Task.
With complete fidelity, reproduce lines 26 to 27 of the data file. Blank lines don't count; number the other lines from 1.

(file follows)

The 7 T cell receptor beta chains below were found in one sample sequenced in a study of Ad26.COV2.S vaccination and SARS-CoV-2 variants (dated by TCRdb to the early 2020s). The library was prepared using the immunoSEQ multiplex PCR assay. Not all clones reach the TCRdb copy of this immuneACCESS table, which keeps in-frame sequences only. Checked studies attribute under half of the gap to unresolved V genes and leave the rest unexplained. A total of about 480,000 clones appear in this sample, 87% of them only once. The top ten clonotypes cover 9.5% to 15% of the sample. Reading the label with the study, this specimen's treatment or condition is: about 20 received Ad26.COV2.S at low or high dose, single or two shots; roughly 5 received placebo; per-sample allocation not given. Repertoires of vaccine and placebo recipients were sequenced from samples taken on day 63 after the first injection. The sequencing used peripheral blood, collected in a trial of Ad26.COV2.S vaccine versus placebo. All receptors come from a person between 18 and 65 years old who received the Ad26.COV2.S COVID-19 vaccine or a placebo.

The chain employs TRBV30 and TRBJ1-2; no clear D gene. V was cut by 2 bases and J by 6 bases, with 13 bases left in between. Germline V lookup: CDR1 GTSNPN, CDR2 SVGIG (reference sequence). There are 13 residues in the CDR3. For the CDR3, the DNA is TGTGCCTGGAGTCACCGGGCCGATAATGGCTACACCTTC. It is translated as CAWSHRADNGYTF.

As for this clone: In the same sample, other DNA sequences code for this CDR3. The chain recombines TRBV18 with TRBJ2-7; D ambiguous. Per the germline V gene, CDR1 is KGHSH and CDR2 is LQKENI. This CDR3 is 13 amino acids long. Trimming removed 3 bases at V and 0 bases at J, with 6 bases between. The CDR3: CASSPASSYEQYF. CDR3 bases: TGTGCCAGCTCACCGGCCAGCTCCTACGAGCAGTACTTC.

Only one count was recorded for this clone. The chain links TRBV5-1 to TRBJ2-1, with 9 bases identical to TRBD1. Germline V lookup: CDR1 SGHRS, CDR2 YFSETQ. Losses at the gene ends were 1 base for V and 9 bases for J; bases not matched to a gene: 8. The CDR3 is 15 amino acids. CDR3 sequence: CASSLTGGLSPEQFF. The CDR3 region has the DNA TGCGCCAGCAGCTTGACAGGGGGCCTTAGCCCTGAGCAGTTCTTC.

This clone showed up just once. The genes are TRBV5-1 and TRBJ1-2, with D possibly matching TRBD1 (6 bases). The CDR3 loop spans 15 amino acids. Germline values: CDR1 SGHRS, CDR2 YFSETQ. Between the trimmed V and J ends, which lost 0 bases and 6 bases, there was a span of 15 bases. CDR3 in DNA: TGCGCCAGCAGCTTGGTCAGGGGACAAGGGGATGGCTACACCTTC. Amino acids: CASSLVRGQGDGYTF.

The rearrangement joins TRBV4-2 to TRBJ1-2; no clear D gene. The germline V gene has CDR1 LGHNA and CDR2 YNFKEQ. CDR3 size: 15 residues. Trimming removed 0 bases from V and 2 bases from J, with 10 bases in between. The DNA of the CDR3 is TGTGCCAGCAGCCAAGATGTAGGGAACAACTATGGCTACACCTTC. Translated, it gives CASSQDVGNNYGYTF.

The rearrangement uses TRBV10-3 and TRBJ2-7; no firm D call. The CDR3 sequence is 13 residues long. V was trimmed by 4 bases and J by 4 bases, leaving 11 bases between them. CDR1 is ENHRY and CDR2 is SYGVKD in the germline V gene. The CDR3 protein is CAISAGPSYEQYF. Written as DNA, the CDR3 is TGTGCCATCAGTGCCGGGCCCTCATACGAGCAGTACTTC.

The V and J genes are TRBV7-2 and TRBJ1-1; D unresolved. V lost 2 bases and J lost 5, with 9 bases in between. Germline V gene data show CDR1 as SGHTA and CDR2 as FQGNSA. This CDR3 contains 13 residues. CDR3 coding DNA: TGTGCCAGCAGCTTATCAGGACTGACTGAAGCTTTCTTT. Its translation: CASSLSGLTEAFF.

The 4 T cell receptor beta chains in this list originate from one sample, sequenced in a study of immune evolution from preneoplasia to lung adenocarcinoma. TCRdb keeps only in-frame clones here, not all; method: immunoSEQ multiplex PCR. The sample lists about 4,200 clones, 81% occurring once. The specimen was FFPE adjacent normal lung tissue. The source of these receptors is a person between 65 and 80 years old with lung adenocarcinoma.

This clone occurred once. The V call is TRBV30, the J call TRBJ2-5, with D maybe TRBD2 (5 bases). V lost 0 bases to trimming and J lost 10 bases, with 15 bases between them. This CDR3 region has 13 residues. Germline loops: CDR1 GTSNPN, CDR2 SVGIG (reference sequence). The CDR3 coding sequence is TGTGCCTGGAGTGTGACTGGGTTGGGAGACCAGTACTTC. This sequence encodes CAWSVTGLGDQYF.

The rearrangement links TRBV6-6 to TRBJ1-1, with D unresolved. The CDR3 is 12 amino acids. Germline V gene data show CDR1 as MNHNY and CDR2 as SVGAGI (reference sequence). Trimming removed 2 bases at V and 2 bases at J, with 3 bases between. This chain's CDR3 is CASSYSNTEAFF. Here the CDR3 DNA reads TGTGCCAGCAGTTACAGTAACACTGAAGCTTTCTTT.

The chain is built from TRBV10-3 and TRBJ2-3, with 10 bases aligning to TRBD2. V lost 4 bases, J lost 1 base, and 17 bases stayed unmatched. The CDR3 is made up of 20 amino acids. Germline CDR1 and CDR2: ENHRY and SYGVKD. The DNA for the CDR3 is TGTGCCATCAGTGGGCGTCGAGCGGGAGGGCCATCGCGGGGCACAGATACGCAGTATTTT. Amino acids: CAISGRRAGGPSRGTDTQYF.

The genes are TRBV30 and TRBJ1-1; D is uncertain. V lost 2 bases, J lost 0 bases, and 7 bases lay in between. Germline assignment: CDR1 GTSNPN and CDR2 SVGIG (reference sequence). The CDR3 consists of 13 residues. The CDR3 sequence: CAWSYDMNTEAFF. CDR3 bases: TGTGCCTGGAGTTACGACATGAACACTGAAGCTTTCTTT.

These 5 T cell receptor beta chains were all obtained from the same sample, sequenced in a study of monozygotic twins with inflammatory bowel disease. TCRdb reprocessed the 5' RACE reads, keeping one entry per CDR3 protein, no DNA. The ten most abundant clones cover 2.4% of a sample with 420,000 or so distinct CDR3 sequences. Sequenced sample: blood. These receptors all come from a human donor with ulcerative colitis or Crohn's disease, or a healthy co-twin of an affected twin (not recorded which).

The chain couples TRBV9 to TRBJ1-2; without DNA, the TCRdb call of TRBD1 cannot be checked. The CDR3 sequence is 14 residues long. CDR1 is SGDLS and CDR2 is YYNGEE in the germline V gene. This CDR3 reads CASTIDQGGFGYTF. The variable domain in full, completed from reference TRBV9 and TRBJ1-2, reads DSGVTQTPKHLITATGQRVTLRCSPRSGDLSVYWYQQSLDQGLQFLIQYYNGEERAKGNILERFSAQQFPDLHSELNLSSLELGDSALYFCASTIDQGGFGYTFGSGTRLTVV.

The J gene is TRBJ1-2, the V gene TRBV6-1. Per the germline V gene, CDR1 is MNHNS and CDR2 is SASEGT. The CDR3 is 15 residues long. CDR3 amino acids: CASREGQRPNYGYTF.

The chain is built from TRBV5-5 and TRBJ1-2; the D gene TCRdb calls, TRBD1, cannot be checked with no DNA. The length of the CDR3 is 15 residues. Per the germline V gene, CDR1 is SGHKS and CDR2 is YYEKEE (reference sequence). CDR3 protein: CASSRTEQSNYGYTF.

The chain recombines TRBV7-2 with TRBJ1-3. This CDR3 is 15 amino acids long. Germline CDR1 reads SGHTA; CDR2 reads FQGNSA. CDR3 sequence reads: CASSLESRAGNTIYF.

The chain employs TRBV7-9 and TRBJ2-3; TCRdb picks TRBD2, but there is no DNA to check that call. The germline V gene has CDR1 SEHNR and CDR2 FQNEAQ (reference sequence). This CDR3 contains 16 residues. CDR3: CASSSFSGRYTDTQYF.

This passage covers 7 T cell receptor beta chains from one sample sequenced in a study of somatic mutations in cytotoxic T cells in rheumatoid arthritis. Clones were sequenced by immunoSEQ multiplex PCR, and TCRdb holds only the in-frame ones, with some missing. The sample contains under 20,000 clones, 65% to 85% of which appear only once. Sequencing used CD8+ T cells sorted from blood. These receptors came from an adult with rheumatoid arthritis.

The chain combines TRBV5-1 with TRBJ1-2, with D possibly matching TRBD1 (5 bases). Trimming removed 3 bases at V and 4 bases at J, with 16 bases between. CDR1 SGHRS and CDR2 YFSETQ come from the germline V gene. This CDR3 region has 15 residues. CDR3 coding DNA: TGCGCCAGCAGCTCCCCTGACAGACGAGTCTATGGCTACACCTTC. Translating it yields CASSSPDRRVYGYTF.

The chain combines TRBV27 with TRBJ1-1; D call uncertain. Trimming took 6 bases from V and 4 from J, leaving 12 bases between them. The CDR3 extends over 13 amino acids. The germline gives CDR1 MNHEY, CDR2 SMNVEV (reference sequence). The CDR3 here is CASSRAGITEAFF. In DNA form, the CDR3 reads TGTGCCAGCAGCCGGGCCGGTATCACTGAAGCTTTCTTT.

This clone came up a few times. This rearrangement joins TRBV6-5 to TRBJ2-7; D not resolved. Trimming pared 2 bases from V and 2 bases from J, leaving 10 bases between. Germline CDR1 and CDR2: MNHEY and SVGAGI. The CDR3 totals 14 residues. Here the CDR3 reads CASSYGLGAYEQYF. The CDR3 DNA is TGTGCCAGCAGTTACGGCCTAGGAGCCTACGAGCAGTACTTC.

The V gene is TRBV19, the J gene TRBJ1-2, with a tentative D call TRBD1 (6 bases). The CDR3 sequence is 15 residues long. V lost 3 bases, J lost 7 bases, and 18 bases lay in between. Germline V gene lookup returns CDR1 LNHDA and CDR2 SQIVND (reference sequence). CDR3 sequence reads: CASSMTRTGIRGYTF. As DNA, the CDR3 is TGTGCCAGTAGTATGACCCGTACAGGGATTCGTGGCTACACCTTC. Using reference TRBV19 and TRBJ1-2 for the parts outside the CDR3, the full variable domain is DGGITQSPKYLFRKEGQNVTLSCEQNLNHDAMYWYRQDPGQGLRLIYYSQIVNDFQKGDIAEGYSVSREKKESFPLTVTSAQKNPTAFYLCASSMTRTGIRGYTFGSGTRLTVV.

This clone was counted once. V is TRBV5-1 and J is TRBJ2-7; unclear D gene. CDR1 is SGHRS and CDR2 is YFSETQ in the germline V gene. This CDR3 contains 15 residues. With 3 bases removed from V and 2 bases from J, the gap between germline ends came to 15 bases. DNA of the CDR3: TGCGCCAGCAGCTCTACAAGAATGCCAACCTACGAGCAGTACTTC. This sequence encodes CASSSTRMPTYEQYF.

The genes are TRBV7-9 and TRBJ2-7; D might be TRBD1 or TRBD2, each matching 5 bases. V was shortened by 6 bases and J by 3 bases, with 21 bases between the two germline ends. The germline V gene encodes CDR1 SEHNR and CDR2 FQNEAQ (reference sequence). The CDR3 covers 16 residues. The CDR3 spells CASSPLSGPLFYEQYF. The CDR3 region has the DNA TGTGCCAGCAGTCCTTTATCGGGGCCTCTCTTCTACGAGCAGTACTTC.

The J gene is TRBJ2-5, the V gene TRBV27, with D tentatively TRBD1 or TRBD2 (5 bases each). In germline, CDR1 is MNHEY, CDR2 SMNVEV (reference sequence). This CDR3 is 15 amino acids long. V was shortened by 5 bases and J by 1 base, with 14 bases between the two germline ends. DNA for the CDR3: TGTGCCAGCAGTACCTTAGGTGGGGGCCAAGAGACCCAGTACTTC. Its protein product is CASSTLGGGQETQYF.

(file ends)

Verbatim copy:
The genes are TRBV7-9 and TRBJ2-7; D might be TRBD1 or TRBD2, each matching 5 bases. V was shortened by 6 bases and J by 3 bases, with 21 bases between the two germline ends. The germline V gene encodes CDR1 SEHNR and CDR2 FQNEAQ (reference sequence). The CDR3 covers 16 residues. The CDR3 spells CASSPLSGPLFYEQYF. The CDR3 region has the DNA TGTGCCAGCAGTCCTTTATCGGGGCCTCTCTTCTACGAGCAGTACTTC.

The J gene is TRBJ2-5, the V gene TRBV27, with D tentatively TRBD1 or TRBD2 (5 bases each). In germline, CDR1 is MNHEY, CDR2 SMNVEV (reference sequence). This CDR3 is 15 amino acids long. V was shortened by 5 bases and J by 1 base, with 14 bases between the two germline ends. DNA for the CDR3: TGTGCCAGCAGTACCTTAGGTGGGGGCCAAGAGACCCAGTACTTC. Its protein product is CASSTLGGGQETQYF.